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Neighborhood children share ownership of their beloved dog, Jordan

VIDALIA — Jordan is a little black and white dog whose owner changes from week to week.

Unbeknownst to Jordan, he is at the center of a great controversy.

Jordan began as 10-year-old Otis Frazier’s puppy back in the summer but in November, he and Christina Godbold, 13, worked out a deal. Neither of the neighbors could take care of the dog full-time, so why not share?

One week, Jordan is Godbold’s dog. The dog sleeps at Godbold’s house and receives meals from the Godbold family.

The next week, Jordan moves to Frazier’s house just a few blocks down the street.

Sierra Enright, 10, Aaron Bradshaw, 15, Christina Godbold, 13, Otis Frazier, 10, and Chloe Dees 10 hold their puppy Jordan on Belle Grove Circle in Vidalia. (Nicole Hester / The Natchez Democrat)

No matter who he belongs to that week, Frazier spends most of his time with the same group of friends.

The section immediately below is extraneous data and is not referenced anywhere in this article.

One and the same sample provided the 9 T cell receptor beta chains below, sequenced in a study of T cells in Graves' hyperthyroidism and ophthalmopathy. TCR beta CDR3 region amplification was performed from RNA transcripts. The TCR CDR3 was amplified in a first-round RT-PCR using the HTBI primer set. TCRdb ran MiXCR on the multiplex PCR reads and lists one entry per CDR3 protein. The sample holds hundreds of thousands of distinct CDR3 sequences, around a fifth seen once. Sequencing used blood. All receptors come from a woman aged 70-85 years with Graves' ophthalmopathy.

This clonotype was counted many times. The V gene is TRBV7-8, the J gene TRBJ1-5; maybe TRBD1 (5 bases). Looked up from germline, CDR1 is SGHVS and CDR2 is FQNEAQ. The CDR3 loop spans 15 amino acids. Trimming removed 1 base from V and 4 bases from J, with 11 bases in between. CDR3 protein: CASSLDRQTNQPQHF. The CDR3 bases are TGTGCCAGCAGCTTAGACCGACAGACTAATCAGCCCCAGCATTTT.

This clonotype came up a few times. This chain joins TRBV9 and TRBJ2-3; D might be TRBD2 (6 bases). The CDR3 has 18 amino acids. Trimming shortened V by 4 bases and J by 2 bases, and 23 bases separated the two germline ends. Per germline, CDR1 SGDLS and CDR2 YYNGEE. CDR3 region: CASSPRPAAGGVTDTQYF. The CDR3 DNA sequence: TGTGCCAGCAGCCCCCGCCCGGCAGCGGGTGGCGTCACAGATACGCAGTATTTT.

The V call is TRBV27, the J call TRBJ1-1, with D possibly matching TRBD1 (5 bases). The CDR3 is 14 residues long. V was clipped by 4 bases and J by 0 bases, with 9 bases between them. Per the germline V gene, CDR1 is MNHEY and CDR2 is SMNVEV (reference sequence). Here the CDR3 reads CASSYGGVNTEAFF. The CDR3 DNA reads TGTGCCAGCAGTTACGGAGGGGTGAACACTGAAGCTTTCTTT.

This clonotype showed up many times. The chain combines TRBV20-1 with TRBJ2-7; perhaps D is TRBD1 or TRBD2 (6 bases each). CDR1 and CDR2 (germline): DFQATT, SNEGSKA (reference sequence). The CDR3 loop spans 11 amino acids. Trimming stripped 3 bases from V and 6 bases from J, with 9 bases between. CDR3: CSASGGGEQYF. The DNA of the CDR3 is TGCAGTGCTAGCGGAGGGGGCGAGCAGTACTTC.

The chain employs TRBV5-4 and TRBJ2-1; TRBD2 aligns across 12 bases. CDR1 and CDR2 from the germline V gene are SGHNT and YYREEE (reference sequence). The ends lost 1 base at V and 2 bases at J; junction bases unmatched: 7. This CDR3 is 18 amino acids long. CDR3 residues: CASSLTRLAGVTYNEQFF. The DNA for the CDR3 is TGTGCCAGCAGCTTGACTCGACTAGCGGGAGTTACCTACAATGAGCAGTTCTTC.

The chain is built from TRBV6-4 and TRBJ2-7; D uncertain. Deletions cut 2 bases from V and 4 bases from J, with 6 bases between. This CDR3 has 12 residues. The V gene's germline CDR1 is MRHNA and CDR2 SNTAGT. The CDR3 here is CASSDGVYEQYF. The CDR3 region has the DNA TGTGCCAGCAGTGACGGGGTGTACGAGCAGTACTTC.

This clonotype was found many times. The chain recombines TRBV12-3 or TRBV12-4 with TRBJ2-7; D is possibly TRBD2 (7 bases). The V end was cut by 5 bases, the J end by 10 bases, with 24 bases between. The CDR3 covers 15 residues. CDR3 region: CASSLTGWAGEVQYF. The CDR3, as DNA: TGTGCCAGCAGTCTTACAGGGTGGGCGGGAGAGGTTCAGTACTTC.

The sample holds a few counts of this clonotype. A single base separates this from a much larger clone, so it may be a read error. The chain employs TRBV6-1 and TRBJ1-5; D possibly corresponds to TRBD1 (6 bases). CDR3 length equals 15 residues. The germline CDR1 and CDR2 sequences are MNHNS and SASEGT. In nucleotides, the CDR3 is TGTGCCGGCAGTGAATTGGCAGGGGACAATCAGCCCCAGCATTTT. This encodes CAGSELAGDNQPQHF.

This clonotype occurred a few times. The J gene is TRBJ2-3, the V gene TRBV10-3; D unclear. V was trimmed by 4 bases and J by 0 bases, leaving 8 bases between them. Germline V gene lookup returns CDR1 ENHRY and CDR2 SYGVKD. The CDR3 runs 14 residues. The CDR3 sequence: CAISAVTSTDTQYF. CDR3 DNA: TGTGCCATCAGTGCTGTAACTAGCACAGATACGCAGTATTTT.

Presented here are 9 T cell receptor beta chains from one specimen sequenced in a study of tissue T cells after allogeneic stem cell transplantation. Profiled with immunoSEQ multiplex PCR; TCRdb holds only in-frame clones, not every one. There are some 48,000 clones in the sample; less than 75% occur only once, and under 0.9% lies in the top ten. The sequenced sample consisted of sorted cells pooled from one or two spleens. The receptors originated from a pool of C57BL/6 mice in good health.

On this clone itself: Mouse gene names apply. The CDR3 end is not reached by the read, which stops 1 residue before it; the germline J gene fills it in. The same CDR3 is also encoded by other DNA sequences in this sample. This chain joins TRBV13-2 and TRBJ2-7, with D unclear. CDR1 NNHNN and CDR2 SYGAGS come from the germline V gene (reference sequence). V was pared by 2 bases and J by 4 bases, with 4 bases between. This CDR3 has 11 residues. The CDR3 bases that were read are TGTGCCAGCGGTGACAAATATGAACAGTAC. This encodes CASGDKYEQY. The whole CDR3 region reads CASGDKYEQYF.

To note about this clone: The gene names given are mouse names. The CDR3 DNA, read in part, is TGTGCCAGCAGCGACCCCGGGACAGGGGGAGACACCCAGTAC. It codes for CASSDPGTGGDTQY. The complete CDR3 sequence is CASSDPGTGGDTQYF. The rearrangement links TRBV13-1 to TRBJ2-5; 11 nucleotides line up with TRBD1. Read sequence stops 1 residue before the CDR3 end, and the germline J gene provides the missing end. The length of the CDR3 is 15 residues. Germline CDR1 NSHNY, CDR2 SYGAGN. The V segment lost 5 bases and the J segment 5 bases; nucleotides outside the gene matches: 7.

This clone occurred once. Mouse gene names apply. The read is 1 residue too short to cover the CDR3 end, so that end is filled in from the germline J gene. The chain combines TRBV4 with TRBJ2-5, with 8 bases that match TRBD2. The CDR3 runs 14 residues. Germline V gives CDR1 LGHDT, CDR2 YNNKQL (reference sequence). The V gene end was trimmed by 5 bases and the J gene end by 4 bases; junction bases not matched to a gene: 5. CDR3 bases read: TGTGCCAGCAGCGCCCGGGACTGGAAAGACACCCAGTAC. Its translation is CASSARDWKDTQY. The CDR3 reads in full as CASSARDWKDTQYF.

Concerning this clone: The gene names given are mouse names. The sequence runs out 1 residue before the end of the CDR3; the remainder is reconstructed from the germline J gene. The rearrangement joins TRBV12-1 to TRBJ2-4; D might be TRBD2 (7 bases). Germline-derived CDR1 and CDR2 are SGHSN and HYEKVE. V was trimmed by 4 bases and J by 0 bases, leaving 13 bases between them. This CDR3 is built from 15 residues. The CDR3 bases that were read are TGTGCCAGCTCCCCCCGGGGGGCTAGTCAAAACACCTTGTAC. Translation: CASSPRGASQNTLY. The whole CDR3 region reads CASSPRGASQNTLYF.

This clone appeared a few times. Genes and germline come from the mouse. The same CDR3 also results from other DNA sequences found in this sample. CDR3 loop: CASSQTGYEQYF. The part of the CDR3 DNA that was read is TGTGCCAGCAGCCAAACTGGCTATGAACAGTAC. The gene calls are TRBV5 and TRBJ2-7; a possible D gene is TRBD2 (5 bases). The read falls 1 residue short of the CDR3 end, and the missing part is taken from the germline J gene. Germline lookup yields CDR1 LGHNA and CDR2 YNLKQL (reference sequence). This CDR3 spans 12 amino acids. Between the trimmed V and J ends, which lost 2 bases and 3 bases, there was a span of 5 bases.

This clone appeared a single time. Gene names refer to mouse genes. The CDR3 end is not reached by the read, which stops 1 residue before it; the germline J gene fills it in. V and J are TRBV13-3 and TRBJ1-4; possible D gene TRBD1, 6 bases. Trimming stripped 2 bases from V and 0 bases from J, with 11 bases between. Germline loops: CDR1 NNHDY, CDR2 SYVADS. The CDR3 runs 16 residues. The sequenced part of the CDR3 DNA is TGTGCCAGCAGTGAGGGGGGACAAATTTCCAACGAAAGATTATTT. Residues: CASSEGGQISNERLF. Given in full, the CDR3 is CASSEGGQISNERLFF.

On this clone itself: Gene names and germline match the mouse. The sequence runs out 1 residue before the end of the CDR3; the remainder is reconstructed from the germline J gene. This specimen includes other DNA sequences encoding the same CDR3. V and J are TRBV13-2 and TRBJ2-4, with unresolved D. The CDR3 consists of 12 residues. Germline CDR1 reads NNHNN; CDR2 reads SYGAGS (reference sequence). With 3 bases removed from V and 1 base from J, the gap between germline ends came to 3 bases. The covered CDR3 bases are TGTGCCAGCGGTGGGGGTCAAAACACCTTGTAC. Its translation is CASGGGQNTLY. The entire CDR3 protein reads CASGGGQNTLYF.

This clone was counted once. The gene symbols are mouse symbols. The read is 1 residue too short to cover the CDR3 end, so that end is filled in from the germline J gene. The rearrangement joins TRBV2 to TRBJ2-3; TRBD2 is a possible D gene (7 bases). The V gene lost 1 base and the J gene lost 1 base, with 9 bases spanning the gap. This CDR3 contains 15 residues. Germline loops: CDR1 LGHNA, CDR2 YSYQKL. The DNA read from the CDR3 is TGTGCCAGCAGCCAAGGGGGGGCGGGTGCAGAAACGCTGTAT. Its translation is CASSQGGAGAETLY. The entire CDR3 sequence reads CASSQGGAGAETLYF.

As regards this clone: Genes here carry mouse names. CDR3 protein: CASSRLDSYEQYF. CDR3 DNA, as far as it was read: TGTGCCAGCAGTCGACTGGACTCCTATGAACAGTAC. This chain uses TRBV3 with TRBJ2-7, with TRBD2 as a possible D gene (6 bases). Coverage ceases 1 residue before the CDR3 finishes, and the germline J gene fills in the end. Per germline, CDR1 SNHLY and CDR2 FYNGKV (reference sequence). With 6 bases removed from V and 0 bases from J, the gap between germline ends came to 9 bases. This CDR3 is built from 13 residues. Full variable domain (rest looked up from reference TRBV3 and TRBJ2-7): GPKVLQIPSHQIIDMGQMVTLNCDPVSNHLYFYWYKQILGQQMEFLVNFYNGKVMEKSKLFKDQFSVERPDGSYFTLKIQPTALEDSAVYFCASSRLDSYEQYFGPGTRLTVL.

When The Dart landed on Belle Grove Circle in Vidalia just days before Christmas, five children peddled their bikes down to Frazier’s house.

Chloe Dees, 10, Sierra Enright, 10, and Aaron Bradshaw, 15, ride their bikes down to Frazier’s residence often, they said, because of the trails that run behind his house.

The friends have been known one another for years; the small suburb on Belle Grove holds a tight-knit community. It would be difficult, the friends said, not to know one another since they live so close.

During Christmas break, the friends get even more time to see one another.

“I get to see them more,” Dees said. “And I finally get to sleep in.”

Frazier was playing with a white plastic Christmas tree when Godbold showed up with Jordan.

“I have him this week,” she said proudly. “I won him in the trial.”

In early December, Frazier, Goldbold and her brother, Aaron Bradshaw held “court” to see who would get possession of Jordan.

“Aaron was the complainant,” Frazier said. “She was the defendant. I was the judge.”

It was Goldbold’s week to keep Jordan, but Bradshaw wanted custody for himself.

“He wanted to turn (Jordan) into a guard dog,” Goldbold said. “He is not a guard dog.”

Frazier demanded that Goldbold and Bradshaw bring two stuffed animals to the courtroom.

“Whoever took care of their stuffed animal better won the dog,” Frazier said.

Frazier said after much deliberation, he chose Goldbold as the winner.

“She took care of her stuffed animal better,” Frazier said.

So for the next eight and a half days, Jordan belongs to Goldbold.

Who owns Jordan on what week does not really matter, Frazier said. They are always together anyway.

(Originally published by The Natchez Democrat)

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